Will the year 2007
    be a great year?


Wednesday, December 27, 2006

Boxing Day:

Hope everyone had a great Boxing Day (for those in America, simply put - a great day).

Today my aunt and uncle from my mother's side came to visit from Toronto. They are Deaf-impaired as well so I was surrounded by Deaf-impaired people all day long and ended up asking what was being said most of the day. When I was not in the mood to be involved with their discussions, I decided to dive into my father's book that he left lying on the coffee table.

I believe my father has been fascinated with socialist countries and leaders such China and Cuba so the book I happened to pick up was about Fidel Castro. I have read about eighty percent of the book so far and have reached the point of Elián Gonzalez and the year John Pope II visited Cuba.

Basically it covers the whole story of Fidel's life and the interesting thing that the book mentioned was when Fidel came to power, the majority of people who fled into exile were the wealthy white people and some with African / Latin ancestry. The second and third wave of emigrants from Cuba to Florida were mainly poor Cubans, doing exactly the same thing Mexicans are doing. At both waves the United States and Cuba agreed on those and the United States realized that too many Cubans were planing on coming so they decided to block them, sending most of them to Peru.

The majority of these poor Cubans did not have anything against Fidel or the Cuban government, they simply wanted to do the work Americans do not want to do and are willing to be exploited by the American corporations for lower than average wage. Their intended plan was to earn money and send the money back. Is all this caused by the embargo the United States has imposed on Cuba for the last four decades? Would the economic and living standards of the average Cubans have been better if there was never an embargo? The economic and living standards of the average Cuban citizen improved after the Batista dictatorship was removed from power.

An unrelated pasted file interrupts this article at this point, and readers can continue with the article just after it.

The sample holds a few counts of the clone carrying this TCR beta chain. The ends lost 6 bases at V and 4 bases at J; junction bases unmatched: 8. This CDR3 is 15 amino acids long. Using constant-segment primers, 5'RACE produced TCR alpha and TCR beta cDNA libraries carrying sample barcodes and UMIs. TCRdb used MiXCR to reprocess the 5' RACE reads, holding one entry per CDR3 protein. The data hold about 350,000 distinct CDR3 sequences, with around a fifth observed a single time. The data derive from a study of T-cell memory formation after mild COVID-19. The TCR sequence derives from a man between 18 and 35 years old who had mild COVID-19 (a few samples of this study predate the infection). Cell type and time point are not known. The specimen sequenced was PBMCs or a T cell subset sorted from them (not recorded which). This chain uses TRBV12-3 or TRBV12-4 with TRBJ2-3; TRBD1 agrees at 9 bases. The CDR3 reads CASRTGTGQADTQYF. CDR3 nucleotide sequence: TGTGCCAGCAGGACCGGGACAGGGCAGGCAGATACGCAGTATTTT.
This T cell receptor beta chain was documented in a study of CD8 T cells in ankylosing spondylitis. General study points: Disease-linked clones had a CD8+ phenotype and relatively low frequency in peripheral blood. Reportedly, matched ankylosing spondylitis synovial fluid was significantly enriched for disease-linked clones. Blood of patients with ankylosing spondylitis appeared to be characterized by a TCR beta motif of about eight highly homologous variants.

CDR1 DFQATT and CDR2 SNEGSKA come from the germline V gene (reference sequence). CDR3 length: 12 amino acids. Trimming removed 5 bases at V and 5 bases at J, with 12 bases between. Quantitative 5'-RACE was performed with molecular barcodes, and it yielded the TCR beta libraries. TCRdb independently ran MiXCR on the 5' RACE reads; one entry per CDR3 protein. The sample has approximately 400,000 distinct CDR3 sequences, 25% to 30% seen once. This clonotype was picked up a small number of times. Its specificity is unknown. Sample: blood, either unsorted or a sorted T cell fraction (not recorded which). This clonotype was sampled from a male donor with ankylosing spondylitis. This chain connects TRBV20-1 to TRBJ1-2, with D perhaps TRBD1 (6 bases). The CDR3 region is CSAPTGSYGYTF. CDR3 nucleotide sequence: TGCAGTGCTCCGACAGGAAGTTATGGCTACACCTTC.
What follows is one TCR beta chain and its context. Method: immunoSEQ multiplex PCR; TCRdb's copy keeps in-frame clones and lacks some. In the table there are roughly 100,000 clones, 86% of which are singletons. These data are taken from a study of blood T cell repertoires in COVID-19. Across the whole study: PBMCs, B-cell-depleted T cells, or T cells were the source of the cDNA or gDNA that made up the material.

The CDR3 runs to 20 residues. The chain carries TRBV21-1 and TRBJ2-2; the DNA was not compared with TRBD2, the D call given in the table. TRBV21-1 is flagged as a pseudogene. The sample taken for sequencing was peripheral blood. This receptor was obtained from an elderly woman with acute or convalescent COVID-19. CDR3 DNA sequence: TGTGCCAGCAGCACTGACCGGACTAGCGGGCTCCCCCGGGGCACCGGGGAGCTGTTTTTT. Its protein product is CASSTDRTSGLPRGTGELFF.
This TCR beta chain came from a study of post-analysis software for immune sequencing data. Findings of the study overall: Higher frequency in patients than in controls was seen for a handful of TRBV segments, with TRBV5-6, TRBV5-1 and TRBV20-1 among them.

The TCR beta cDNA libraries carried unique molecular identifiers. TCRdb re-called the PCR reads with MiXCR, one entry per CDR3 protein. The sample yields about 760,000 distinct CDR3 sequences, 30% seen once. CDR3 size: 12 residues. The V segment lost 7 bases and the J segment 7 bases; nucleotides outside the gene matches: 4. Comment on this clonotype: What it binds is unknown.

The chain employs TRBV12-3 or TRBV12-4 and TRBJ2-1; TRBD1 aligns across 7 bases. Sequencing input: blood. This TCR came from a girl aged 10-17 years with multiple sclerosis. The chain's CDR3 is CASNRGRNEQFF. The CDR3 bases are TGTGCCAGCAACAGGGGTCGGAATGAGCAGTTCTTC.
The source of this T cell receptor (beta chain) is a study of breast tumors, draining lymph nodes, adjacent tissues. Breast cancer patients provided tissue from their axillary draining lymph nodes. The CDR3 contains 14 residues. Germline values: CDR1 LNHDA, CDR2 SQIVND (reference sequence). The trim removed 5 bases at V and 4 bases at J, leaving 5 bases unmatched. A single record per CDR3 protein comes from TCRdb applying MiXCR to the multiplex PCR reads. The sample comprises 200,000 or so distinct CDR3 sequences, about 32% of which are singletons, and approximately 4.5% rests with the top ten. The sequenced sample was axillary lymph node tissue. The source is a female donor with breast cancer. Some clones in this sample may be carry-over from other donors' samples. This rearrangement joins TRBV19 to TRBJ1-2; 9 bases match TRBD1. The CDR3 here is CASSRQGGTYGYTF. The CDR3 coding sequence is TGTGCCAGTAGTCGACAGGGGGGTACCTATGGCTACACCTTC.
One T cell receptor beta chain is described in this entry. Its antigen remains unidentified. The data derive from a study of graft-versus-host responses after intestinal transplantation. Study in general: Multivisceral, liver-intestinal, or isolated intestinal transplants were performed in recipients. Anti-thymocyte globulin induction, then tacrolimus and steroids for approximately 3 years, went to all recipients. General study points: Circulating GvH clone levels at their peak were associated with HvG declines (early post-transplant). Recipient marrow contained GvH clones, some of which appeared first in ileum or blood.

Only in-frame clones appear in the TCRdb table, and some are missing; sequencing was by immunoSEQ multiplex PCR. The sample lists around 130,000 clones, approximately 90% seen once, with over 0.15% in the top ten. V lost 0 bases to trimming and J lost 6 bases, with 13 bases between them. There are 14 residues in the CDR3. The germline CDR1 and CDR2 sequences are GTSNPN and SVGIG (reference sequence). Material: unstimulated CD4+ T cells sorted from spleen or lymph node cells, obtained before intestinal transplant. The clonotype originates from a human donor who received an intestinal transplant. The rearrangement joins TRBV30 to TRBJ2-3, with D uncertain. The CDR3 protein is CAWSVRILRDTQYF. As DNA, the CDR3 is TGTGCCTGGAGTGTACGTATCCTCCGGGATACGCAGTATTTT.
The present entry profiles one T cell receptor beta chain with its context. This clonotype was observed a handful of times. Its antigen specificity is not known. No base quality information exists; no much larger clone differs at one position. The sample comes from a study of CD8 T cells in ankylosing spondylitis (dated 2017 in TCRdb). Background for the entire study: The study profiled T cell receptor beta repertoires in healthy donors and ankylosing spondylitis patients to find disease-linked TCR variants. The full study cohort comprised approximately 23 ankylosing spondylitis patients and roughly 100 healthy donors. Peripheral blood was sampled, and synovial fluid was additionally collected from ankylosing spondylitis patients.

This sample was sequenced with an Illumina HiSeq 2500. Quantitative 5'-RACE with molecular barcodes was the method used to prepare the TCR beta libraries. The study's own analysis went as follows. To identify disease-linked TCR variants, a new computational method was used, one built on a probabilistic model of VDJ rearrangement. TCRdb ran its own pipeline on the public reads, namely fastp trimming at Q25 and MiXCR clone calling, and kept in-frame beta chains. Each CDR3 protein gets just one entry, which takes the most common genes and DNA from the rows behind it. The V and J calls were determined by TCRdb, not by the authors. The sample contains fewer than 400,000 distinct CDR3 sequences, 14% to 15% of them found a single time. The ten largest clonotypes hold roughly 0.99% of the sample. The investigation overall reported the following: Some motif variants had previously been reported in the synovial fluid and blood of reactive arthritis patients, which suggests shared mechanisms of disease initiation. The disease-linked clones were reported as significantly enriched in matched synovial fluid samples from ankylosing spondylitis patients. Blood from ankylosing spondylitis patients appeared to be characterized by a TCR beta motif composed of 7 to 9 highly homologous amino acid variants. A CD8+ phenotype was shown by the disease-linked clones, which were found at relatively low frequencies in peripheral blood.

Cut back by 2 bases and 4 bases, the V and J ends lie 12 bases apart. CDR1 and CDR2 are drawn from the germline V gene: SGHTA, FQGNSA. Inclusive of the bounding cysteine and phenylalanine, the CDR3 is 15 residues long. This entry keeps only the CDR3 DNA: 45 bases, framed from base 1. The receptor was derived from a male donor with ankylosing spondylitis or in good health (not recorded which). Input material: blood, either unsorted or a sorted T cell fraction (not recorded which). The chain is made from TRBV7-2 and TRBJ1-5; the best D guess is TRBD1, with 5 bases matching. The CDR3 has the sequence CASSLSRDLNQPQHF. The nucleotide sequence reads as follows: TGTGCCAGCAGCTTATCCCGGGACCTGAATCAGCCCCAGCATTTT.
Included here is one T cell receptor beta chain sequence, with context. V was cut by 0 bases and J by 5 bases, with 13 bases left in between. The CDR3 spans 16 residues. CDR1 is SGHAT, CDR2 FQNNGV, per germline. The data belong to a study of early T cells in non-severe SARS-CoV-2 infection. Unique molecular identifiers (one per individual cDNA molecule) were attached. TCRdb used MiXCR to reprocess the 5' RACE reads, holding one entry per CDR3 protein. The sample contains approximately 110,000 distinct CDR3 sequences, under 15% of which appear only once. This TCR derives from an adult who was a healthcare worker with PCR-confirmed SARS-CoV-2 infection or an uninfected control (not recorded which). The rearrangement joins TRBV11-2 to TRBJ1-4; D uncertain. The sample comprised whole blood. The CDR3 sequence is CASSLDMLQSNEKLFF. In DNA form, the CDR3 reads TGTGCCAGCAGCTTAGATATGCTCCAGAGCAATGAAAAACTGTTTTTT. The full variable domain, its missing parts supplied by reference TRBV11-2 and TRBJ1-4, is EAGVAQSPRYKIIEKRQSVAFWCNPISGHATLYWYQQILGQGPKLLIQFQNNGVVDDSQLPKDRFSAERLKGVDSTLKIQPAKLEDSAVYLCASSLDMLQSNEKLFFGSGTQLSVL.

Another interesting thing was Fidel's primary goal for Cuba was to free Cuba from American imperialism, he was aware that tension would develop between the United States. When he decided to nationalize industries that were mainly controlled by Americans he offered substantial compensation for the land and property seized by the government. The majority of his offers were rejected by the Americans and wealthy people. The image America has portrayed Fidel as a leader who just grabbed land away from their owners and redistributed them to the poor peasants, is completely different than what is said in the book. So technically Fidel tried his best to be fair.

Fidel never considered himself a Marxist-Leninst, but a socialist and wanted to improve the social standards of Cuba. When he came to power, he expected to resume business with the United States and not pose an immediate threat to the United States. With the United States' hostile attitude and refusal to work with an independent Cuba and Fidel's new government, Fidel was "forced" to look for other states to conduct business with and that was the Union Soviet, which was considered a communist state. With Cuba's relationship with the Union Soviet, the United States became even more hostile, forcing Fidel to become more involved with the politics of the Union Soviet. This is where he became more involved with the Marx-Lenin theory and "applied" some, but not all of them to the Cuban government. Fidel made attempts to show that Cuba did not share the same ideology as the Union Soviet and other communist states.

His very first visit to the United States for the United Nations assembly as the leader of Cuba was very interesting. He had the opportunity to meet Malcom X, slept and dined in Harlem with the poor citizens of the United States. All those opportunities occurred because the hotel refused to accept Fidel's money and the United States government refused to invite Fidel when the United States invited all the other nations' representatives for dinners.

I guess I have said too much, there are so many facts that I would love to comment on, but since everyone is busy, I will leave the rest for you to read if you ever get a hold of the book. It is not a complicated book to read, it is very easy to read and have plenty of pictures.

1 comment:

FrecklesFly said...

First time for me to see you read that much in one day :) look like an interesting book, always have loved the variety of histories...however, look like no need for me to read that one..you covered it! :)